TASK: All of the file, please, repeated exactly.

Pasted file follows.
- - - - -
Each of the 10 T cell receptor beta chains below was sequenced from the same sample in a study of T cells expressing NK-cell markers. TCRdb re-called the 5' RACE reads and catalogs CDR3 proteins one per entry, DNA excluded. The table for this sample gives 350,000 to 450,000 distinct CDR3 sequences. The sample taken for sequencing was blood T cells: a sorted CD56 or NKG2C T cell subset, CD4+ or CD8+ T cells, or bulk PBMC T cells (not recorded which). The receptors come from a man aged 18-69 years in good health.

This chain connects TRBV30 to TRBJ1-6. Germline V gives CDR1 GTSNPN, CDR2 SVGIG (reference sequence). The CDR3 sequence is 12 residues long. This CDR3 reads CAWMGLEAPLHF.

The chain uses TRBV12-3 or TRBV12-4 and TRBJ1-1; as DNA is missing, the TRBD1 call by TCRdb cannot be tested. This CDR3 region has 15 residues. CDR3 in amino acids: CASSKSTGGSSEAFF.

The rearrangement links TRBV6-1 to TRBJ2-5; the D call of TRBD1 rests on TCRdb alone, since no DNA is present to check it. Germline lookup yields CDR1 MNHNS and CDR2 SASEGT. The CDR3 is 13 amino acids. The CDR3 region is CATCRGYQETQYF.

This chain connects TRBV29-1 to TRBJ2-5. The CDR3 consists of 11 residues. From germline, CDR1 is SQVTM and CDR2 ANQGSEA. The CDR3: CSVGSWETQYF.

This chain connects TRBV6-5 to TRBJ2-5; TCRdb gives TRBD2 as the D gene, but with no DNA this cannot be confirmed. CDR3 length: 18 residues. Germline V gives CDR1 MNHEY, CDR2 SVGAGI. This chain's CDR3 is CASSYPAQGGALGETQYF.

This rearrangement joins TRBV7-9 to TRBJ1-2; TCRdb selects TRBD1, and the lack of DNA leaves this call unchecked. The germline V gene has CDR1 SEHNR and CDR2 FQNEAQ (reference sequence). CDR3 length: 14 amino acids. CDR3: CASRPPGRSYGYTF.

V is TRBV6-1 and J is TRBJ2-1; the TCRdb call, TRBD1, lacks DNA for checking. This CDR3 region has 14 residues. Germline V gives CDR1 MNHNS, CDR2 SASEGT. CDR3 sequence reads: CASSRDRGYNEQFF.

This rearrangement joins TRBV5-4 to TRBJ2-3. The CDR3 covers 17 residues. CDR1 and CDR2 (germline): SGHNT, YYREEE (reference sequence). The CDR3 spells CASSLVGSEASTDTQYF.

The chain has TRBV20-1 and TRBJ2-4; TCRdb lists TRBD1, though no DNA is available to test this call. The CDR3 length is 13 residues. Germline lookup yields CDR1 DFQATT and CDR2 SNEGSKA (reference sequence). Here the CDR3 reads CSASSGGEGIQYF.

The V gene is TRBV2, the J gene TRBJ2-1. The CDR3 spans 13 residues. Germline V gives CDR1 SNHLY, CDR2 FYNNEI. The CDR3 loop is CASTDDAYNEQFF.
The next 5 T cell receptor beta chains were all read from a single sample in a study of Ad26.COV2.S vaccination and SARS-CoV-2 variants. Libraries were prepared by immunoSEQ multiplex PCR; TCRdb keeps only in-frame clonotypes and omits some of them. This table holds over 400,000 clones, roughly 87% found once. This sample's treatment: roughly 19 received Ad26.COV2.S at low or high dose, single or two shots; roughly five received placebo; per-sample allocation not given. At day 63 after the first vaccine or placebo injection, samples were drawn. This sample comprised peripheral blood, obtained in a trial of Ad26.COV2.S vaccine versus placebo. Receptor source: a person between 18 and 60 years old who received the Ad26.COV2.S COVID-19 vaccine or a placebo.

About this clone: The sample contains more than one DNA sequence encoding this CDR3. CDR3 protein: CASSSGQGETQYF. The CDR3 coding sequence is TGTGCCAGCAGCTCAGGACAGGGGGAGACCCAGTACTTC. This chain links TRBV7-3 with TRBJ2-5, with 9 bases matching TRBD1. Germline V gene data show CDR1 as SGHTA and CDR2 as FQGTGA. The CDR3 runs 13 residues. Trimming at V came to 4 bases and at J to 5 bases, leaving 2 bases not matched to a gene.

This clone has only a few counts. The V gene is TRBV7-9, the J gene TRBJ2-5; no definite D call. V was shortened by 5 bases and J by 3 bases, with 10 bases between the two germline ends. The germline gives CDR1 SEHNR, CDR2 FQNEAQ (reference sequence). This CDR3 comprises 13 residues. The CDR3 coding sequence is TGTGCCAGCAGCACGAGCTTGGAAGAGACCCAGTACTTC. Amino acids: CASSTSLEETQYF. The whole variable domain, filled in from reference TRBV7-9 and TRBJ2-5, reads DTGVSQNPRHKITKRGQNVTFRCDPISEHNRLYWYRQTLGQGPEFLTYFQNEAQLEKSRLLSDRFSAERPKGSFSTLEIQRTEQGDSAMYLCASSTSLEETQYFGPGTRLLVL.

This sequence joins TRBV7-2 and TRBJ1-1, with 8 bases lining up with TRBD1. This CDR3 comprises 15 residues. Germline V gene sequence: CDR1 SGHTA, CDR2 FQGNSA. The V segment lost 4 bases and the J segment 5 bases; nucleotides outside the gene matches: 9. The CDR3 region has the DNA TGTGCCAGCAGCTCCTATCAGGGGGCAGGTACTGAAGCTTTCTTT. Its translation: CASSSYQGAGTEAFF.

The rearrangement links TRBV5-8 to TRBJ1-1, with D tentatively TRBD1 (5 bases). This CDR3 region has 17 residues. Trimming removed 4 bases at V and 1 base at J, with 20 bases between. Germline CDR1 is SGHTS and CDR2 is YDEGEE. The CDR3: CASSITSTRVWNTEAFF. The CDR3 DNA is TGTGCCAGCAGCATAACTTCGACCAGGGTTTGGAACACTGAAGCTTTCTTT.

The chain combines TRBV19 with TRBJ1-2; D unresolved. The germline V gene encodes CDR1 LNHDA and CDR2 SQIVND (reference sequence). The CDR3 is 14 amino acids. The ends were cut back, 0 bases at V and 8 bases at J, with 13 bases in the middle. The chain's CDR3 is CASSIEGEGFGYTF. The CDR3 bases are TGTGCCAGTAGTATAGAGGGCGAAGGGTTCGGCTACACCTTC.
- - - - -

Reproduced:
Each of the 10 T cell receptor beta chains below was sequenced from the same sample in a study of T cells expressing NK-cell markers. TCRdb re-called the 5' RACE reads and catalogs CDR3 proteins one per entry, DNA excluded. The table for this sample gives 350,000 to 450,000 distinct CDR3 sequences. The sample taken for sequencing was blood T cells: a sorted CD56 or NKG2C T cell subset, CD4+ or CD8+ T cells, or bulk PBMC T cells (not recorded which). The receptors come from a man aged 18-69 years in good health.

This chain connects TRBV30 to TRBJ1-6. Germline V gives CDR1 GTSNPN, CDR2 SVGIG (reference sequence). The CDR3 sequence is 12 residues long. This CDR3 reads CAWMGLEAPLHF.

The chain uses TRBV12-3 or TRBV12-4 and TRBJ1-1; as DNA is missing, the TRBD1 call by TCRdb cannot be tested. This CDR3 region has 15 residues. CDR3 in amino acids: CASSKSTGGSSEAFF.

The rearrangement links TRBV6-1 to TRBJ2-5; the D call of TRBD1 rests on TCRdb alone, since no DNA is present to check it. Germline lookup yields CDR1 MNHNS and CDR2 SASEGT. The CDR3 is 13 amino acids. The CDR3 region is CATCRGYQETQYF.

This chain connects TRBV29-1 to TRBJ2-5. The CDR3 consists of 11 residues. From germline, CDR1 is SQVTM and CDR2 ANQGSEA. The CDR3: CSVGSWETQYF.

This chain connects TRBV6-5 to TRBJ2-5; TCRdb gives TRBD2 as the D gene, but with no DNA this cannot be confirmed. CDR3 length: 18 residues. Germline V gives CDR1 MNHEY, CDR2 SVGAGI. This chain's CDR3 is CASSYPAQGGALGETQYF.

This rearrangement joins TRBV7-9 to TRBJ1-2; TCRdb selects TRBD1, and the lack of DNA leaves this call unchecked. The germline V gene has CDR1 SEHNR and CDR2 FQNEAQ (reference sequence). CDR3 length: 14 amino acids. CDR3: CASRPPGRSYGYTF.

V is TRBV6-1 and J is TRBJ2-1; the TCRdb call, TRBD1, lacks DNA for checking. This CDR3 region has 14 residues. Germline V gives CDR1 MNHNS, CDR2 SASEGT. CDR3 sequence reads: CASSRDRGYNEQFF.

This rearrangement joins TRBV5-4 to TRBJ2-3. The CDR3 covers 17 residues. CDR1 and CDR2 (germline): SGHNT, YYREEE (reference sequence). The CDR3 spells CASSLVGSEASTDTQYF.

The chain has TRBV20-1 and TRBJ2-4; TCRdb lists TRBD1, though no DNA is available to test this call. The CDR3 length is 13 residues. Germline lookup yields CDR1 DFQATT and CDR2 SNEGSKA (reference sequence). Here the CDR3 reads CSASSGGEGIQYF.

The V gene is TRBV2, the J gene TRBJ2-1. The CDR3 spans 13 residues. Germline V gives CDR1 SNHLY, CDR2 FYNNEI. The CDR3 loop is CASTDDAYNEQFF.
The next 5 T cell receptor beta chains were all read from a single sample in a study of Ad26.COV2.S vaccination and SARS-CoV-2 variants. Libraries were prepared by immunoSEQ multiplex PCR; TCRdb keeps only in-frame clonotypes and omits some of them. This table holds over 400,000 clones, roughly 87% found once. This sample's treatment: roughly 19 received Ad26.COV2.S at low or high dose, single or two shots; roughly five received placebo; per-sample allocation not given. At day 63 after the first vaccine or placebo injection, samples were drawn. This sample comprised peripheral blood, obtained in a trial of Ad26.COV2.S vaccine versus placebo. Receptor source: a person between 18 and 60 years old who received the Ad26.COV2.S COVID-19 vaccine or a placebo.

About this clone: The sample contains more than one DNA sequence encoding this CDR3. CDR3 protein: CASSSGQGETQYF. The CDR3 coding sequence is TGTGCCAGCAGCTCAGGACAGGGGGAGACCCAGTACTTC. This chain links TRBV7-3 with TRBJ2-5, with 9 bases matching TRBD1. Germline V gene data show CDR1 as SGHTA and CDR2 as FQGTGA. The CDR3 runs 13 residues. Trimming at V came to 4 bases and at J to 5 bases, leaving 2 bases not matched to a gene.

This clone has only a few counts. The V gene is TRBV7-9, the J gene TRBJ2-5; no definite D call. V was shortened by 5 bases and J by 3 bases, with 10 bases between the two germline ends. The germline gives CDR1 SEHNR, CDR2 FQNEAQ (reference sequence). This CDR3 comprises 13 residues. The CDR3 coding sequence is TGTGCCAGCAGCACGAGCTTGGAAGAGACCCAGTACTTC. Amino acids: CASSTSLEETQYF. The whole variable domain, filled in from reference TRBV7-9 and TRBJ2-5, reads DTGVSQNPRHKITKRGQNVTFRCDPISEHNRLYWYRQTLGQGPEFLTYFQNEAQLEKSRLLSDRFSAERPKGSFSTLEIQRTEQGDSAMYLCASSTSLEETQYFGPGTRLLVL.

This sequence joins TRBV7-2 and TRBJ1-1, with 8 bases lining up with TRBD1. This CDR3 comprises 15 residues. Germline V gene sequence: CDR1 SGHTA, CDR2 FQGNSA. The V segment lost 4 bases and the J segment 5 bases; nucleotides outside the gene matches: 9. The CDR3 region has the DNA TGTGCCAGCAGCTCCTATCAGGGGGCAGGTACTGAAGCTTTCTTT. Its translation: CASSSYQGAGTEAFF.

The rearrangement links TRBV5-8 to TRBJ1-1, with D tentatively TRBD1 (5 bases). This CDR3 region has 17 residues. Trimming removed 4 bases at V and 1 base at J, with 20 bases between. Germline CDR1 is SGHTS and CDR2 is YDEGEE. The CDR3: CASSITSTRVWNTEAFF. The CDR3 DNA is TGTGCCAGCAGCATAACTTCGACCAGGGTTTGGAACACTGAAGCTTTCTTT.

The chain combines TRBV19 with TRBJ1-2; D unresolved. The germline V gene encodes CDR1 LNHDA and CDR2 SQIVND (reference sequence). The CDR3 is 14 amino acids. The ends were cut back, 0 bases at V and 8 bases at J, with 13 bases in the middle. The chain's CDR3 is CASSIEGEGFGYTF. The CDR3 bases are TGTGCCAGTAGTATAGAGGGCGAAGGGTTCGGCTACACCTTC.